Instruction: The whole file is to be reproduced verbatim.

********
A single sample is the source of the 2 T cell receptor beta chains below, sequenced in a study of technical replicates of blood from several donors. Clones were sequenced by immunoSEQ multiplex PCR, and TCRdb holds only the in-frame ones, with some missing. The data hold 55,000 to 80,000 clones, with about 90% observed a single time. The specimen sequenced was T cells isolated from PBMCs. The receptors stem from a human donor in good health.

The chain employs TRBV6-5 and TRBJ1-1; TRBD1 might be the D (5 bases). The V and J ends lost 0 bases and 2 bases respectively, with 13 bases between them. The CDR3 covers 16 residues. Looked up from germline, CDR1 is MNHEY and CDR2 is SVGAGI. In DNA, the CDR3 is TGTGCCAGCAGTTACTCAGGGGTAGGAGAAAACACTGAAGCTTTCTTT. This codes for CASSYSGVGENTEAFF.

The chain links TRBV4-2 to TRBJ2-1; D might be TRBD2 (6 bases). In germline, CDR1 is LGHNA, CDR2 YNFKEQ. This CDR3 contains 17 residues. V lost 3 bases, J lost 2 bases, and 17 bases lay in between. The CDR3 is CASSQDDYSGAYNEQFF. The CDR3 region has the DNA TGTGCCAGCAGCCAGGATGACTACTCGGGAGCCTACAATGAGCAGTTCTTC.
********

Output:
A single sample is the source of the 2 T cell receptor beta chains below, sequenced in a study of technical replicates of blood from several donors. Clones were sequenced by immunoSEQ multiplex PCR, and TCRdb holds only the in-frame ones, with some missing. The data hold 55,000 to 80,000 clones, with about 90% observed a single time. The specimen sequenced was T cells isolated from PBMCs. The receptors stem from a human donor in good health.

The chain employs TRBV6-5 and TRBJ1-1; TRBD1 might be the D (5 bases). The V and J ends lost 0 bases and 2 bases respectively, with 13 bases between them. The CDR3 covers 16 residues. Looked up from germline, CDR1 is MNHEY and CDR2 is SVGAGI. In DNA, the CDR3 is TGTGCCAGCAGTTACTCAGGGGTAGGAGAAAACACTGAAGCTTTCTTT. This codes for CASSYSGVGENTEAFF.

The chain links TRBV4-2 to TRBJ2-1; D might be TRBD2 (6 bases). In germline, CDR1 is LGHNA, CDR2 YNFKEQ. This CDR3 contains 17 residues. V lost 3 bases, J lost 2 bases, and 17 bases lay in between. The CDR3 is CASSQDDYSGAYNEQFF. The CDR3 region has the DNA TGTGCCAGCAGCCAGGATGACTACTCGGGAGCCTACAATGAGCAGTTCTTC.